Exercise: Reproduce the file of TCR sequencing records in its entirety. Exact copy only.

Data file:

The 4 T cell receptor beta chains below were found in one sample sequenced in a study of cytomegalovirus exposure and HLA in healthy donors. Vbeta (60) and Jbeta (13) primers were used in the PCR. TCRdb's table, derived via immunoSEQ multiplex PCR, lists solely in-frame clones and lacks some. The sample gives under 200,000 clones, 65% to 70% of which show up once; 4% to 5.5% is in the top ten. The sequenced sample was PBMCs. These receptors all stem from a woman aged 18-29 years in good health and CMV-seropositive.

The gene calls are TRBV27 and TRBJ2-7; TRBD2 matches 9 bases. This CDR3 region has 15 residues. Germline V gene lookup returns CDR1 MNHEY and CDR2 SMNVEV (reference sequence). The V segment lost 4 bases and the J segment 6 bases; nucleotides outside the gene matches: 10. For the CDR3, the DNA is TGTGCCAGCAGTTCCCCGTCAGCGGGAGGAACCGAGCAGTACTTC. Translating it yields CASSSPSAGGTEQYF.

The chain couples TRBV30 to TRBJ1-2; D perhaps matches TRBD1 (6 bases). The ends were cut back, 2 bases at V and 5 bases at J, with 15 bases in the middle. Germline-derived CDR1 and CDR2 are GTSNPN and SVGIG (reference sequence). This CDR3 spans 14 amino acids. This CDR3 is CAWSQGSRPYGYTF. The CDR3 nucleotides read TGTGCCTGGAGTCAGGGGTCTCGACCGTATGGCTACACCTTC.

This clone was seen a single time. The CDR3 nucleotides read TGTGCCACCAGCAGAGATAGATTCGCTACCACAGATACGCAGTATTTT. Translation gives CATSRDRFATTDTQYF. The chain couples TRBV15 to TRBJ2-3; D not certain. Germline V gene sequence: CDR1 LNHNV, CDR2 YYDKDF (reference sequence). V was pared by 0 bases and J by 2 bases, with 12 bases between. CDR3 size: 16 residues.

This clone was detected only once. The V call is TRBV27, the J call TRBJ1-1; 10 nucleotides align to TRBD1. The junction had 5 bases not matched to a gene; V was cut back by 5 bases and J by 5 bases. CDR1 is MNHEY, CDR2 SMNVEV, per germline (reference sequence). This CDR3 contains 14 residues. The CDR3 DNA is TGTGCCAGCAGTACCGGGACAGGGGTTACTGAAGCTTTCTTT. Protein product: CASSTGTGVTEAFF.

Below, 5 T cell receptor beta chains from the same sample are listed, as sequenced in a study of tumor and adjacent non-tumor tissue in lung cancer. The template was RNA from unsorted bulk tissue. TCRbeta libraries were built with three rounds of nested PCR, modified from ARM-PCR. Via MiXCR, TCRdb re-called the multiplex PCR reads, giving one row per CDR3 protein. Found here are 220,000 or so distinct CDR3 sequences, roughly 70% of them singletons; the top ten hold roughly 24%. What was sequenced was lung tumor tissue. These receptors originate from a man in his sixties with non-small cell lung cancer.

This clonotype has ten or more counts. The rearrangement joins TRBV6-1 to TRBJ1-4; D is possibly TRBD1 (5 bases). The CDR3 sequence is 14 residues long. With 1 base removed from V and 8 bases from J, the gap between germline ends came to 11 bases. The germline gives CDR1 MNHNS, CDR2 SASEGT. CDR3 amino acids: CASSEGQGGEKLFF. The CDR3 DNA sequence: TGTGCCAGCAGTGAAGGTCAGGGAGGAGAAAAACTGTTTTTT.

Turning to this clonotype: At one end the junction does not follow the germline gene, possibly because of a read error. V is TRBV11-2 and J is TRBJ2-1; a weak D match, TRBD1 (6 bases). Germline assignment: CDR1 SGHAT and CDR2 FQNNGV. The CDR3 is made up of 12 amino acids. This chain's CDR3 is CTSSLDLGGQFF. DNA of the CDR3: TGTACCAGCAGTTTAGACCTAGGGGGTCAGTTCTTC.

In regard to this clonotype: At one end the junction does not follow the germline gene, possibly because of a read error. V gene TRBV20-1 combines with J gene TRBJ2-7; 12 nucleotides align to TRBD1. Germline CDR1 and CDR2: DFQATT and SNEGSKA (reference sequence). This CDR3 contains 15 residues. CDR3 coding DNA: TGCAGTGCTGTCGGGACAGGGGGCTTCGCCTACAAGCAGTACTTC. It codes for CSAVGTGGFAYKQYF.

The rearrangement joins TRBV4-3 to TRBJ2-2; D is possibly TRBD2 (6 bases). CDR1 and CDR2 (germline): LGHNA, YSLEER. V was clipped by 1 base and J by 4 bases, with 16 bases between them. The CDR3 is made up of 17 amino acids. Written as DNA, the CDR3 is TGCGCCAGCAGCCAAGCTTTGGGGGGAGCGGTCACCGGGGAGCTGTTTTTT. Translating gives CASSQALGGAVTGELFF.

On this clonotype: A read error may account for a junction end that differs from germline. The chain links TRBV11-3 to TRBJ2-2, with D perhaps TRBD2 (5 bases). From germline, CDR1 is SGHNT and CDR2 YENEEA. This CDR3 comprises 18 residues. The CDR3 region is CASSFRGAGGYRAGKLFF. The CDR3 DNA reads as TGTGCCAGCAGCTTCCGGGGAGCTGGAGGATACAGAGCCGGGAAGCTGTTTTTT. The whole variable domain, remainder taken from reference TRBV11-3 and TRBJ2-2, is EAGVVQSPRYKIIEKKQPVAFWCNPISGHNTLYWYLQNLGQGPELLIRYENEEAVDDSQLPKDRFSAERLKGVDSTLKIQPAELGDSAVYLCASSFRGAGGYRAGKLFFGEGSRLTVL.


The 4 T cell receptor beta chains below were found in one sample sequenced in a study of cytomegalovirus exposure and HLA in healthy donors. Vbeta (60) and Jbeta (13) primers were used in the PCR. TCRdb's table, derived via immunoSEQ multiplex PCR, lists solely in-frame clones and lacks some. The sample gives under 200,000 clones, 65% to 70% of which show up once; 4% to 5.5% is in the top ten. The sequenced sample was PBMCs. These receptors all stem from a woman aged 18-29 years in good health and CMV-seropositive.

The gene calls are TRBV27 and TRBJ2-7; TRBD2 matches 9 bases. This CDR3 region has 15 residues. Germline V gene lookup returns CDR1 MNHEY and CDR2 SMNVEV (reference sequence). The V segment lost 4 bases and the J segment 6 bases; nucleotides outside the gene matches: 10. For the CDR3, the DNA is TGTGCCAGCAGTTCCCCGTCAGCGGGAGGAACCGAGCAGTACTTC. Translating it yields CASSSPSAGGTEQYF.

The chain couples TRBV30 to TRBJ1-2; D perhaps matches TRBD1 (6 bases). The ends were cut back, 2 bases at V and 5 bases at J, with 15 bases in the middle. Germline-derived CDR1 and CDR2 are GTSNPN and SVGIG (reference sequence). This CDR3 spans 14 amino acids. This CDR3 is CAWSQGSRPYGYTF. The CDR3 nucleotides read TGTGCCTGGAGTCAGGGGTCTCGACCGTATGGCTACACCTTC.

This clone was seen a single time. The CDR3 nucleotides read TGTGCCACCAGCAGAGATAGATTCGCTACCACAGATACGCAGTATTTT. Translation gives CATSRDRFATTDTQYF. The chain couples TRBV15 to TRBJ2-3; D not certain. Germline V gene sequence: CDR1 LNHNV, CDR2 YYDKDF (reference sequence). V was pared by 0 bases and J by 2 bases, with 12 bases between. CDR3 size: 16 residues.

This clone was detected only once. The V call is TRBV27, the J call TRBJ1-1; 10 nucleotides align to TRBD1. The junction had 5 bases not matched to a gene; V was cut back by 5 bases and J by 5 bases. CDR1 is MNHEY, CDR2 SMNVEV, per germline (reference sequence). This CDR3 contains 14 residues. The CDR3 DNA is TGTGCCAGCAGTACCGGGACAGGGGTTACTGAAGCTTTCTTT. Protein product: CASSTGTGVTEAFF.

Below, 5 T cell receptor beta chains from the same sample are listed, as sequenced in a study of tumor and adjacent non-tumor tissue in lung cancer. The template was RNA from unsorted bulk tissue. TCRbeta libraries were built with three rounds of nested PCR, modified from ARM-PCR. Via MiXCR, TCRdb re-called the multiplex PCR reads, giving one row per CDR3 protein. Found here are 220,000 or so distinct CDR3 sequences, roughly 70% of them singletons; the top ten hold roughly 24%. What was sequenced was lung tumor tissue. These receptors originate from a man in his sixties with non-small cell lung cancer.

This clonotype has ten or more counts. The rearrangement joins TRBV6-1 to TRBJ1-4; D is possibly TRBD1 (5 bases). The CDR3 sequence is 14 residues long. With 1 base removed from V and 8 bases from J, the gap between germline ends came to 11 bases. The germline gives CDR1 MNHNS, CDR2 SASEGT. CDR3 amino acids: CASSEGQGGEKLFF. The CDR3 DNA sequence: TGTGCCAGCAGTGAAGGTCAGGGAGGAGAAAAACTGTTTTTT.

Turning to this clonotype: At one end the junction does not follow the germline gene, possibly because of a read error. V is TRBV11-2 and J is TRBJ2-1; a weak D match, TRBD1 (6 bases). Germline assignment: CDR1 SGHAT and CDR2 FQNNGV. The CDR3 is made up of 12 amino acids. This chain's CDR3 is CTSSLDLGGQFF. DNA of the CDR3: TGTACCAGCAGTTTAGACCTAGGGGGTCAGTTCTTC.

In regard to this clonotype: At one end the junction does not follow the germline gene, possibly because of a read error. V gene TRBV20-1 combines with J gene TRBJ2-7; 12 nucleotides align to TRBD1. Germline CDR1 and CDR2: DFQATT and SNEGSKA (reference sequence). This CDR3 contains 15 residues. CDR3 coding DNA: TGCAGTGCTGTCGGGACAGGGGGCTTCGCCTACAAGCAGTACTTC. It codes for CSAVGTGGFAYKQYF.

The rearrangement joins TRBV4-3 to TRBJ2-2; D is possibly TRBD2 (6 bases). CDR1 and CDR2 (germline): LGHNA, YSLEER. V was clipped by 1 base and J by 4 bases, with 16 bases between them. The CDR3 is made up of 17 amino acids. Written as DNA, the CDR3 is TGCGCCAGCAGCCAAGCTTTGGGGGGAGCGGTCACCGGGGAGCTGTTTTTT. Translating gives CASSQALGGAVTGELFF.

On this clonotype: A read error may account for a junction end that differs from germline. The chain links TRBV11-3 to TRBJ2-2, with D perhaps TRBD2 (5 bases). From germline, CDR1 is SGHNT and CDR2 YENEEA. This CDR3 comprises 18 residues. The CDR3 region is CASSFRGAGGYRAGKLFF. The CDR3 DNA reads as TGTGCCAGCAGCTTCCGGGGAGCTGGAGGATACAGAGCCGGGAAGCTGTTTTTT. The whole variable domain, remainder taken from reference TRBV11-3 and TRBJ2-2, is EAGVVQSPRYKIIEKKQPVAFWCNPISGHNTLYWYLQNLGQGPELLIRYENEEAVDDSQLPKDRFSAERLKGVDSTLKIQPAELGDSAVYLCASSFRGAGGYRAGKLFFGEGSRLTVL.